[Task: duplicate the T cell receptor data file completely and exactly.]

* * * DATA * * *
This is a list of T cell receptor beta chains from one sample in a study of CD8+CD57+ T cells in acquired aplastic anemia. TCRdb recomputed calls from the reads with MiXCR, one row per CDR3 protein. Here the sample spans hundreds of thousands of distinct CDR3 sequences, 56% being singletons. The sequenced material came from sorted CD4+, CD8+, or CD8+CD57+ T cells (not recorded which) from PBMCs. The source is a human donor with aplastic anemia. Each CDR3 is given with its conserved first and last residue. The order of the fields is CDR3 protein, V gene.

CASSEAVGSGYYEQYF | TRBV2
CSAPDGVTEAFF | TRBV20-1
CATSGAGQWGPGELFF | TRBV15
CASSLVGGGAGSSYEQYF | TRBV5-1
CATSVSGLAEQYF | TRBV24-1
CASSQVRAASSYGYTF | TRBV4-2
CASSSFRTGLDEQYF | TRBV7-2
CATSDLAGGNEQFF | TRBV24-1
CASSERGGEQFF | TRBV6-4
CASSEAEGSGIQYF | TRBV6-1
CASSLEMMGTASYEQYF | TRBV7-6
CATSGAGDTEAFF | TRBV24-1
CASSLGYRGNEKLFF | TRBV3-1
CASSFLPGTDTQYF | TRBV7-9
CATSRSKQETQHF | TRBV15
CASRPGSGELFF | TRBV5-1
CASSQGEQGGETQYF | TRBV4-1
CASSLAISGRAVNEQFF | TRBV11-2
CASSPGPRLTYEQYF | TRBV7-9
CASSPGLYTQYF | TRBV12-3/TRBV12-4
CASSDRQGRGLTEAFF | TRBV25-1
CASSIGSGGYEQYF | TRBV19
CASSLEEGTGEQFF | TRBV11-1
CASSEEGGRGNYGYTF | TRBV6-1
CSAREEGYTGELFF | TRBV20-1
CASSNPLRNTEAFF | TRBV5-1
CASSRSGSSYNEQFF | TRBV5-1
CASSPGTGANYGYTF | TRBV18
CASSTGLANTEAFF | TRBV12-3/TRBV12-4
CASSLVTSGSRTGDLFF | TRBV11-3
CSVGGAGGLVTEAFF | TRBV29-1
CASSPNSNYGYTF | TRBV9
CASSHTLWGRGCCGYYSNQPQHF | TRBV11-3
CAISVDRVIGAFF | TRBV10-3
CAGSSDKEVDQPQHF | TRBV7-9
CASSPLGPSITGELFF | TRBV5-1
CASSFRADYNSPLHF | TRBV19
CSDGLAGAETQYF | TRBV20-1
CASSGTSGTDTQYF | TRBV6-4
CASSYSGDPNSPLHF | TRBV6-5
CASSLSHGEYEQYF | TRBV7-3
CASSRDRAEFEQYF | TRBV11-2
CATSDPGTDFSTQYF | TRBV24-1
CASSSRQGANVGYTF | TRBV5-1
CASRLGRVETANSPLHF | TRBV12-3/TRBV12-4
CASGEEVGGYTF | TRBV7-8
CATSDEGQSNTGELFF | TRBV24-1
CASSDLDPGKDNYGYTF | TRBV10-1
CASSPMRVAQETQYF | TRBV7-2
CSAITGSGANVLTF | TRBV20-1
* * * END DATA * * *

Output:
This is a list of T cell receptor beta chains from one sample in a study of CD8+CD57+ T cells in acquired aplastic anemia. TCRdb recomputed calls from the reads with MiXCR, one row per CDR3 protein. Here the sample spans hundreds of thousands of distinct CDR3 sequences, 56% being singletons. The sequenced material came from sorted CD4+, CD8+, or CD8+CD57+ T cells (not recorded which) from PBMCs. The source is a human donor with aplastic anemia. Each CDR3 is given with its conserved first and last residue. The order of the fields is CDR3 protein, V gene.

CASSEAVGSGYYEQYF | TRBV2
CSAPDGVTEAFF | TRBV20-1
CATSGAGQWGPGELFF | TRBV15
CASSLVGGGAGSSYEQYF | TRBV5-1
CATSVSGLAEQYF | TRBV24-1
CASSQVRAASSYGYTF | TRBV4-2
CASSSFRTGLDEQYF | TRBV7-2
CATSDLAGGNEQFF | TRBV24-1
CASSERGGEQFF | TRBV6-4
CASSEAEGSGIQYF | TRBV6-1
CASSLEMMGTASYEQYF | TRBV7-6
CATSGAGDTEAFF | TRBV24-1
CASSLGYRGNEKLFF | TRBV3-1
CASSFLPGTDTQYF | TRBV7-9
CATSRSKQETQHF | TRBV15
CASRPGSGELFF | TRBV5-1
CASSQGEQGGETQYF | TRBV4-1
CASSLAISGRAVNEQFF | TRBV11-2
CASSPGPRLTYEQYF | TRBV7-9
CASSPGLYTQYF | TRBV12-3/TRBV12-4
CASSDRQGRGLTEAFF | TRBV25-1
CASSIGSGGYEQYF | TRBV19
CASSLEEGTGEQFF | TRBV11-1
CASSEEGGRGNYGYTF | TRBV6-1
CSAREEGYTGELFF | TRBV20-1
CASSNPLRNTEAFF | TRBV5-1
CASSRSGSSYNEQFF | TRBV5-1
CASSPGTGANYGYTF | TRBV18
CASSTGLANTEAFF | TRBV12-3/TRBV12-4
CASSLVTSGSRTGDLFF | TRBV11-3
CSVGGAGGLVTEAFF | TRBV29-1
CASSPNSNYGYTF | TRBV9
CASSHTLWGRGCCGYYSNQPQHF | TRBV11-3
CAISVDRVIGAFF | TRBV10-3
CAGSSDKEVDQPQHF | TRBV7-9
CASSPLGPSITGELFF | TRBV5-1
CASSFRADYNSPLHF | TRBV19
CSDGLAGAETQYF | TRBV20-1
CASSGTSGTDTQYF | TRBV6-4
CASSYSGDPNSPLHF | TRBV6-5
CASSLSHGEYEQYF | TRBV7-3
CASSRDRAEFEQYF | TRBV11-2
CATSDPGTDFSTQYF | TRBV24-1
CASSSRQGANVGYTF | TRBV5-1
CASRLGRVETANSPLHF | TRBV12-3/TRBV12-4
CASGEEVGGYTF | TRBV7-8
CATSDEGQSNTGELFF | TRBV24-1
CASSDLDPGKDNYGYTF | TRBV10-1
CASSPMRVAQETQYF | TRBV7-2
CSAITGSGANVLTF | TRBV20-1